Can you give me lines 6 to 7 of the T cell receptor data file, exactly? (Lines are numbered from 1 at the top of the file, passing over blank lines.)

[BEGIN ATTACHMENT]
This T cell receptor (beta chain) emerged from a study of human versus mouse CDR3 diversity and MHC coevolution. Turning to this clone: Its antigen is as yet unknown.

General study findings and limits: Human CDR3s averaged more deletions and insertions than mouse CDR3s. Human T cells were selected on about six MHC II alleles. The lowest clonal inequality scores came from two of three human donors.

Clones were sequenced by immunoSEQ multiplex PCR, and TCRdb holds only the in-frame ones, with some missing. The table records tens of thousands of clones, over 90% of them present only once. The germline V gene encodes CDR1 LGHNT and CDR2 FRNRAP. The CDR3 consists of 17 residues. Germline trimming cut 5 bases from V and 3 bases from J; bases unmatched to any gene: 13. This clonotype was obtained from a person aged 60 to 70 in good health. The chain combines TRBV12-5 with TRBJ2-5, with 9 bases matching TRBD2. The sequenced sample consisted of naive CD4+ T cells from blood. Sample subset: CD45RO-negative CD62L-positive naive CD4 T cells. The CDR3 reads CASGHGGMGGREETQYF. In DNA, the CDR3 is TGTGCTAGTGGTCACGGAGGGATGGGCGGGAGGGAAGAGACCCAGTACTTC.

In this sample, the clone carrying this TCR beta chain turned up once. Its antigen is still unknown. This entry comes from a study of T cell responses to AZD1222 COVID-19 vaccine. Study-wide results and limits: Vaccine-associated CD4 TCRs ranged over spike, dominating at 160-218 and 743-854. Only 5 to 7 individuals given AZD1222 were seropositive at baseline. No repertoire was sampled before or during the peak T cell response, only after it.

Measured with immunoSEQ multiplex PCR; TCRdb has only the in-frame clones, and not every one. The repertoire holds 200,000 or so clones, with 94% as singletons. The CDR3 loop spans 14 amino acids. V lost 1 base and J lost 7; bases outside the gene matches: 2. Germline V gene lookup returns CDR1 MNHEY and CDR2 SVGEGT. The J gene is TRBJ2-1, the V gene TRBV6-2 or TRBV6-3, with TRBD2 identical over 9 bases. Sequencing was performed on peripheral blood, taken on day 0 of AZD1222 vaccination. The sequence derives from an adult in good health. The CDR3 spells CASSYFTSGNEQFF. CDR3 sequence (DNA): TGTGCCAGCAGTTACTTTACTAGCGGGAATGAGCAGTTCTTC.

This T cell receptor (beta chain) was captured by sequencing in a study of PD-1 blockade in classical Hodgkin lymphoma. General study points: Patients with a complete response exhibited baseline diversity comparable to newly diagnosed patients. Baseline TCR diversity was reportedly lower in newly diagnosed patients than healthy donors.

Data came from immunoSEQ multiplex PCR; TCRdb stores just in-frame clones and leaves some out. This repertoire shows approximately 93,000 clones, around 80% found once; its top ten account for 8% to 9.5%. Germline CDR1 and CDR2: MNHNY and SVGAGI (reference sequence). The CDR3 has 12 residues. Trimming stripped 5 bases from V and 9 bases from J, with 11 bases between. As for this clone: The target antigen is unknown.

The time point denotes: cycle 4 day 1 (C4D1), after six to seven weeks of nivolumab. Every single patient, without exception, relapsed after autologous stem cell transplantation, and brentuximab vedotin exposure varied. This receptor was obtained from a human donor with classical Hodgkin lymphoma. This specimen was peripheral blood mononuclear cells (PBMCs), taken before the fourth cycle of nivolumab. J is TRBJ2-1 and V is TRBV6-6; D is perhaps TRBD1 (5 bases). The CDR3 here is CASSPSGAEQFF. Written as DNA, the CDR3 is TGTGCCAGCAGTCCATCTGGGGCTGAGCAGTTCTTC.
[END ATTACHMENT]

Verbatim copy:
This T cell receptor (beta chain) was captured by sequencing in a study of PD-1 blockade in classical Hodgkin lymphoma. General study points: Patients with a complete response exhibited baseline diversity comparable to newly diagnosed patients. Baseline TCR diversity was reportedly lower in newly diagnosed patients than healthy donors.

Data came from immunoSEQ multiplex PCR; TCRdb stores just in-frame clones and leaves some out. This repertoire shows approximately 93,000 clones, around 80% found once; its top ten account for 8% to 9.5%. Germline CDR1 and CDR2: MNHNY and SVGAGI (reference sequence). The CDR3 has 12 residues. Trimming stripped 5 bases from V and 9 bases from J, with 11 bases between. As for this clone: The target antigen is unknown.